Halfway through the first day of tasting barrel samples of the 2007 vintage of Bordeaux earlier this month, I allowed myself a purple-lipped smile and thought, "These wines are actually quite nice drinking wines, if not necessary wines to put away for your children." Assuming you have children, and assuming you would want to lay down wines in your cellar for their future enjoyment.
I did not get to spend a full week at the primeurs or en primeur tasting this year in Bordeaux as I did in April 2006 when I was tasting the marvelous 2005 vintage. But as I don't normally rate wines, and thus don't have to be all-inclusive, I was quite happy to sample through a hundred or so samples from the top growths to wines that are occasionally sold on futures (cheapest prices, but no pre-nuptial sampling of the wares) to those never sold on futures.
A few observations:
1. If these wines weren't compared to the supervintages such as the 2005s, we would all quite happily be talking about how drinkable the reds are -- excellent fruit, plentiful tannins, generally good balance. At their best, they are fruity up front and lean in the finish, the way a good Bordeaux with a bloody piece of beef should be. And that's what'll you'll get when they start appearing on the market over the next couple of years. Best time to drink for most will be in the first half of the next decade -- 2010 to 2015.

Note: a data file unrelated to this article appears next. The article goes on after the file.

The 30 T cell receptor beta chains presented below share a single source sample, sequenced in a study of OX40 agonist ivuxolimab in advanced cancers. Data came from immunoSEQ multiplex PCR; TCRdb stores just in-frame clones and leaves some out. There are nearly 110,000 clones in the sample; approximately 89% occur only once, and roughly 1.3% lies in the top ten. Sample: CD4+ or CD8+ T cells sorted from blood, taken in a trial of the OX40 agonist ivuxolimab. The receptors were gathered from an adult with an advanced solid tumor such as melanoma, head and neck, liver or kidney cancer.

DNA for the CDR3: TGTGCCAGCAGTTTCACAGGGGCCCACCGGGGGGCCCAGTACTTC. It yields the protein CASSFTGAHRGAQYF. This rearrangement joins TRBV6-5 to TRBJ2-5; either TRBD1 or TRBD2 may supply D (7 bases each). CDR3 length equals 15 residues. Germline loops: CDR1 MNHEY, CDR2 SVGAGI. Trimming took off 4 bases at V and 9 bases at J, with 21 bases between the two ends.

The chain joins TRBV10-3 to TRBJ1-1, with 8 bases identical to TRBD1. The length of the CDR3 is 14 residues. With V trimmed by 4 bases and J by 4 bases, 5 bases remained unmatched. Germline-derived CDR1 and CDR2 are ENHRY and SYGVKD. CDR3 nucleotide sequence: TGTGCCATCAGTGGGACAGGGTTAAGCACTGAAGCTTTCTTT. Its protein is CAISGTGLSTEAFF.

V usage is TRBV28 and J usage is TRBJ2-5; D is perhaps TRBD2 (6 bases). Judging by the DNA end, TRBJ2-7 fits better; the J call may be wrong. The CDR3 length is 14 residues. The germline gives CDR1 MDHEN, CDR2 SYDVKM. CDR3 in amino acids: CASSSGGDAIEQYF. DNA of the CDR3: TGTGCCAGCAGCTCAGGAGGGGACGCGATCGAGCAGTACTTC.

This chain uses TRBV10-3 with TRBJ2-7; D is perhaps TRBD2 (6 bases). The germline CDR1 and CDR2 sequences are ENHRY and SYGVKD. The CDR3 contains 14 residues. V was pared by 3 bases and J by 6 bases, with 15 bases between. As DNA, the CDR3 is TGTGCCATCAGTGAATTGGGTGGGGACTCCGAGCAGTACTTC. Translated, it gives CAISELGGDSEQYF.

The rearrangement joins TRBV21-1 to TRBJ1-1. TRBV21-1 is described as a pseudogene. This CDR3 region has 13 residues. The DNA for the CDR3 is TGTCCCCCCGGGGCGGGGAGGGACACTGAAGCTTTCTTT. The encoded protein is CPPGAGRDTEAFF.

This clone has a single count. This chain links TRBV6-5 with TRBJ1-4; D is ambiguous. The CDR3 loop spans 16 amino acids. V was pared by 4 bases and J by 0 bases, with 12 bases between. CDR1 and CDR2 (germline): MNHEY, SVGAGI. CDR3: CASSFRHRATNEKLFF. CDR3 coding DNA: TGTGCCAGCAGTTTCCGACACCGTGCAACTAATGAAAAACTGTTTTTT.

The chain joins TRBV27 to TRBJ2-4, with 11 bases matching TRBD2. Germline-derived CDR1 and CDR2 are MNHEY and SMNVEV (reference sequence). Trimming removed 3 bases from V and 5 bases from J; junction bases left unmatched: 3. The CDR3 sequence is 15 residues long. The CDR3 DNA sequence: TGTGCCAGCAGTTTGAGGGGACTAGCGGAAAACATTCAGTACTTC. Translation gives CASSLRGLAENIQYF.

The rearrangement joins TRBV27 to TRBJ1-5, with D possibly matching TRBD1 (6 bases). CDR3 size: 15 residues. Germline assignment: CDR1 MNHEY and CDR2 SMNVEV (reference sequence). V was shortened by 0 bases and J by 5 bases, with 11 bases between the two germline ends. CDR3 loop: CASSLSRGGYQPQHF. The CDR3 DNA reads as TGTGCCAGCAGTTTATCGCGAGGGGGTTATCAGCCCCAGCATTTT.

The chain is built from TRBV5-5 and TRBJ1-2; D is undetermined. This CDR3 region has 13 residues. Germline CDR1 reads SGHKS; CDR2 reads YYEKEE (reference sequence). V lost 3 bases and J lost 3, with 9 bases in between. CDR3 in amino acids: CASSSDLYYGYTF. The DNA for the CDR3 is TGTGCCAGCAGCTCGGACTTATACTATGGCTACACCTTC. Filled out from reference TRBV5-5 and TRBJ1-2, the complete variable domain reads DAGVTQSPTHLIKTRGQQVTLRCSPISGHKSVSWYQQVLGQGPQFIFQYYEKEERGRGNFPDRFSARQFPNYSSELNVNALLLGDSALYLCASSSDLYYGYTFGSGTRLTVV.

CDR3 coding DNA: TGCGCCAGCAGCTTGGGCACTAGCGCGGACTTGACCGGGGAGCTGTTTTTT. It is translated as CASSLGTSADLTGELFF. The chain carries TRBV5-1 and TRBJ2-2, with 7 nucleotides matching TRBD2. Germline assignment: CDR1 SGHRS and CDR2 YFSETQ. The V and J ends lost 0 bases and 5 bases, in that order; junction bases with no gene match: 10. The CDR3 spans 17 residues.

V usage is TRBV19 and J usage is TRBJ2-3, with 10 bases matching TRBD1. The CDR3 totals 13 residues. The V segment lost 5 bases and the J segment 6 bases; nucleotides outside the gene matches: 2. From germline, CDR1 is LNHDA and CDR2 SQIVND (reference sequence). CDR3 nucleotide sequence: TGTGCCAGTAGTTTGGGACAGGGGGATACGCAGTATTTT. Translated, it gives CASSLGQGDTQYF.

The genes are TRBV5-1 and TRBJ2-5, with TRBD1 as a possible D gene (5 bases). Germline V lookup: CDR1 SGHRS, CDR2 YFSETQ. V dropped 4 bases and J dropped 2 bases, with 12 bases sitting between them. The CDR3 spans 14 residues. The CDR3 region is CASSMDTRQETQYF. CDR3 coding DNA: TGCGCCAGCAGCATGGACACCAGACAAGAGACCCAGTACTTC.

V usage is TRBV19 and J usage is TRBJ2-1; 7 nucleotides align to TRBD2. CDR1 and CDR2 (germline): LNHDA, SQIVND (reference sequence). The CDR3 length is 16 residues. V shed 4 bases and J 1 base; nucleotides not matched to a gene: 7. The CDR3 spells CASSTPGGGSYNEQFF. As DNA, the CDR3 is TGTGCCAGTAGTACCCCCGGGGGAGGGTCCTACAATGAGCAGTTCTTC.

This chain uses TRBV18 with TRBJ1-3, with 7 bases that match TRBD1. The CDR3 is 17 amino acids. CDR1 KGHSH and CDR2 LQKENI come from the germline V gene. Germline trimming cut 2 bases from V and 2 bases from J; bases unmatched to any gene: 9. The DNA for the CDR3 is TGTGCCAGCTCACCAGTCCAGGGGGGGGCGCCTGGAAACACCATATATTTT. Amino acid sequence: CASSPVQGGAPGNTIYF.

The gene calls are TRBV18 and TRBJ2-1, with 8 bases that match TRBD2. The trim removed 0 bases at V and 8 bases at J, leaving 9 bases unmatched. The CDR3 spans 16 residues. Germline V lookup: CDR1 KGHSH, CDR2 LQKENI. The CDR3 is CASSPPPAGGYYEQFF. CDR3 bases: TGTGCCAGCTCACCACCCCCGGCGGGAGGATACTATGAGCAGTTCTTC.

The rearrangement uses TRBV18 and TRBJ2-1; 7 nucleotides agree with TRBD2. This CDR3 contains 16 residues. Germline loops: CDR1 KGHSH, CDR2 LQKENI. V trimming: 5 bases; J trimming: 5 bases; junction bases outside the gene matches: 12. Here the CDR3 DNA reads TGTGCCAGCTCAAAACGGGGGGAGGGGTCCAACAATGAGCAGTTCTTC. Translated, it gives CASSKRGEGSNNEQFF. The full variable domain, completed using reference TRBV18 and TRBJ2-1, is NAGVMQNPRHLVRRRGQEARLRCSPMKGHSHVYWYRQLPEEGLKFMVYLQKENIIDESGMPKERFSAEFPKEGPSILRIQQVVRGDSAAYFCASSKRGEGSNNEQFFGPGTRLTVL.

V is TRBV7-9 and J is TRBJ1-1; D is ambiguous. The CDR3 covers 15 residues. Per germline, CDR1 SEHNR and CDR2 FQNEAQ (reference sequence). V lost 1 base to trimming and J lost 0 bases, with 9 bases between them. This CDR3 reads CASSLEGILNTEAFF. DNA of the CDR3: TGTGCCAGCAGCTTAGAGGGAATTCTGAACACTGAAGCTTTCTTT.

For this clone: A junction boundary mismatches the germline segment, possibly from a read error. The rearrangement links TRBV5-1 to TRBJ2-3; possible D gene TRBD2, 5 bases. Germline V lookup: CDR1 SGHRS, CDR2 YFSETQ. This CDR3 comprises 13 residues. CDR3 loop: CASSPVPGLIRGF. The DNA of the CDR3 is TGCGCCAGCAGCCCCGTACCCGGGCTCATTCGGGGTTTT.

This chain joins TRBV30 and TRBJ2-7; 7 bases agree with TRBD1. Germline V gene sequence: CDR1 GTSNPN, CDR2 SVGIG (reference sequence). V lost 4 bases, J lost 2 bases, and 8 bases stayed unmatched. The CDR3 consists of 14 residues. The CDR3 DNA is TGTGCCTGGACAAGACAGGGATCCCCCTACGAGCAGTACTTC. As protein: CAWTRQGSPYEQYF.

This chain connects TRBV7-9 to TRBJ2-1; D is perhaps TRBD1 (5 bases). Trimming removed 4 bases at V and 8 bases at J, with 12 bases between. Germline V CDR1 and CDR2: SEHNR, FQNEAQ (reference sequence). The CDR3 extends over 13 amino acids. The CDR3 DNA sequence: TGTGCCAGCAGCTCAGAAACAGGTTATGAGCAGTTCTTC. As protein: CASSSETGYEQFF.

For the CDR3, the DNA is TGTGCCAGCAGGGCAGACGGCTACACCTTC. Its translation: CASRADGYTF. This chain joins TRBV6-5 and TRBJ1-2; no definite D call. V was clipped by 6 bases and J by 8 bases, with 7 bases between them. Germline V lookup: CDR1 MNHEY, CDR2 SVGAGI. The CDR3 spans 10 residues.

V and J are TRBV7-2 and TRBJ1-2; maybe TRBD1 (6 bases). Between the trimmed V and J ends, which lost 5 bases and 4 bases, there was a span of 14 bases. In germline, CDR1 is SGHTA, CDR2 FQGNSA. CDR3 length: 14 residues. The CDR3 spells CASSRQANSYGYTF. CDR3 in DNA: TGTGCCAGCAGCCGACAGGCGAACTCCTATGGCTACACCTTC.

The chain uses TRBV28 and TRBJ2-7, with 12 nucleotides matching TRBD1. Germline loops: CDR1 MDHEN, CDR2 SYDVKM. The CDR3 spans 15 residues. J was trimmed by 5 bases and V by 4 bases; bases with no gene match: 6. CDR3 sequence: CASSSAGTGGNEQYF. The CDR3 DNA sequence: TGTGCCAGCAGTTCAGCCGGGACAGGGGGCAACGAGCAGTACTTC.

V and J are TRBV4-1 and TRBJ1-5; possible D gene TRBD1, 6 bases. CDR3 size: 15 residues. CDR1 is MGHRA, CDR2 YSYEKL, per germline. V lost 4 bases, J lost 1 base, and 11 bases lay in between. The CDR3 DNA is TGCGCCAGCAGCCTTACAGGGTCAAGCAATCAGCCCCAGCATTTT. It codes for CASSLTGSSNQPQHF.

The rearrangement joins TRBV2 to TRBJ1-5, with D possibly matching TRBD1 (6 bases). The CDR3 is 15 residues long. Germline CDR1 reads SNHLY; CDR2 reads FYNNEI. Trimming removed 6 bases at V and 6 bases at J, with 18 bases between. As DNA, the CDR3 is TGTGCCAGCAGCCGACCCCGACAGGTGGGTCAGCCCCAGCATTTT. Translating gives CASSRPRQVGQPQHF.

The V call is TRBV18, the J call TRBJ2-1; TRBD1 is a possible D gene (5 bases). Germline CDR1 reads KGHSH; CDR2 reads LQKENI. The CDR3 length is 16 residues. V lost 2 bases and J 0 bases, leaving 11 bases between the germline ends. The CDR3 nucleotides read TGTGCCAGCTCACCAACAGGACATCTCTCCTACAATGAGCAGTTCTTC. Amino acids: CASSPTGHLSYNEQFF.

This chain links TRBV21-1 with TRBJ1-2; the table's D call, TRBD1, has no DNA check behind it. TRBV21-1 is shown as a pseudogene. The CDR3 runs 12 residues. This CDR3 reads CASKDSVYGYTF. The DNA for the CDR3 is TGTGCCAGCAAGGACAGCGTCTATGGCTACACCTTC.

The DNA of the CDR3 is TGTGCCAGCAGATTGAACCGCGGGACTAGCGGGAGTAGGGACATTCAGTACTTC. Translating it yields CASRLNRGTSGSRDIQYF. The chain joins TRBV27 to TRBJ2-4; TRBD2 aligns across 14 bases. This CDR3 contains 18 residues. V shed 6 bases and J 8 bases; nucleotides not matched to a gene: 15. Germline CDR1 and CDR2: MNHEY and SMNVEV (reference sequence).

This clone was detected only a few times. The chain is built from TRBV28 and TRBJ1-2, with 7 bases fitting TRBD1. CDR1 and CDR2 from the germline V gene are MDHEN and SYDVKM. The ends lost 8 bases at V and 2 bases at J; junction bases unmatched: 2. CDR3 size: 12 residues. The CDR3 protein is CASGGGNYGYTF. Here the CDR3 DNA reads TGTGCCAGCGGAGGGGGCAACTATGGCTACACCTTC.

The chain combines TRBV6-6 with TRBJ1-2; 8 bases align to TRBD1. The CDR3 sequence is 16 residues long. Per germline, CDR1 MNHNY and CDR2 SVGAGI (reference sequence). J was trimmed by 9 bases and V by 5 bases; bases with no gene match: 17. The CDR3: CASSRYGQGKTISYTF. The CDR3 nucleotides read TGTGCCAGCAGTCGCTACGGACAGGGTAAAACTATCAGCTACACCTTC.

2. That is not meant to mean they cannot age. The ones that are in good balance will be drinking well for years past 2015.
3. The top crus that I tasted -- Ausone, Margaux, Cheval Blanc, Lafite, Haut-Brion -- were all very, very good, though none up to their 2005 standards. Although Lafite was close. Margaux needed a little more complexity, and Cheval Blanc had a green note, something I like, but which most writers liken to a pimple at the tip of an exquisite nose.
4. If you like Bordeaux blanc, prepare to go wild. All the whites I tasted were fabulous, and the 2007 Pavillon Blanc from Margaux is to die for -- or at least buy at the inflated euro rate.
5. Among the Super Seconds reds, I found a place in my heart, and perhaps even in my checkbook, for Palmer and Vieux-Chateau-Certan.
6. Bargains could be Lagrange and Issan, both wines that I have followed through the years because I know the people there. Both made wines perhaps even better than their '05s.
7. Wines that went wrong reflected the rainy weather and early lack of sun last year, which resulted in under-ripe fruit. And a few winemakers over-extracted.
At the end of the day, or at least the end of the week, I decided not to immediately factor into my deliberations the euro/dollar exchange rate, the American dis-economy, or the 2008 election. I'll think about those Scarlettish topics when the pricing campaign is over and the future prices appear in a few weeks on my computer doorstep.
Until the next time...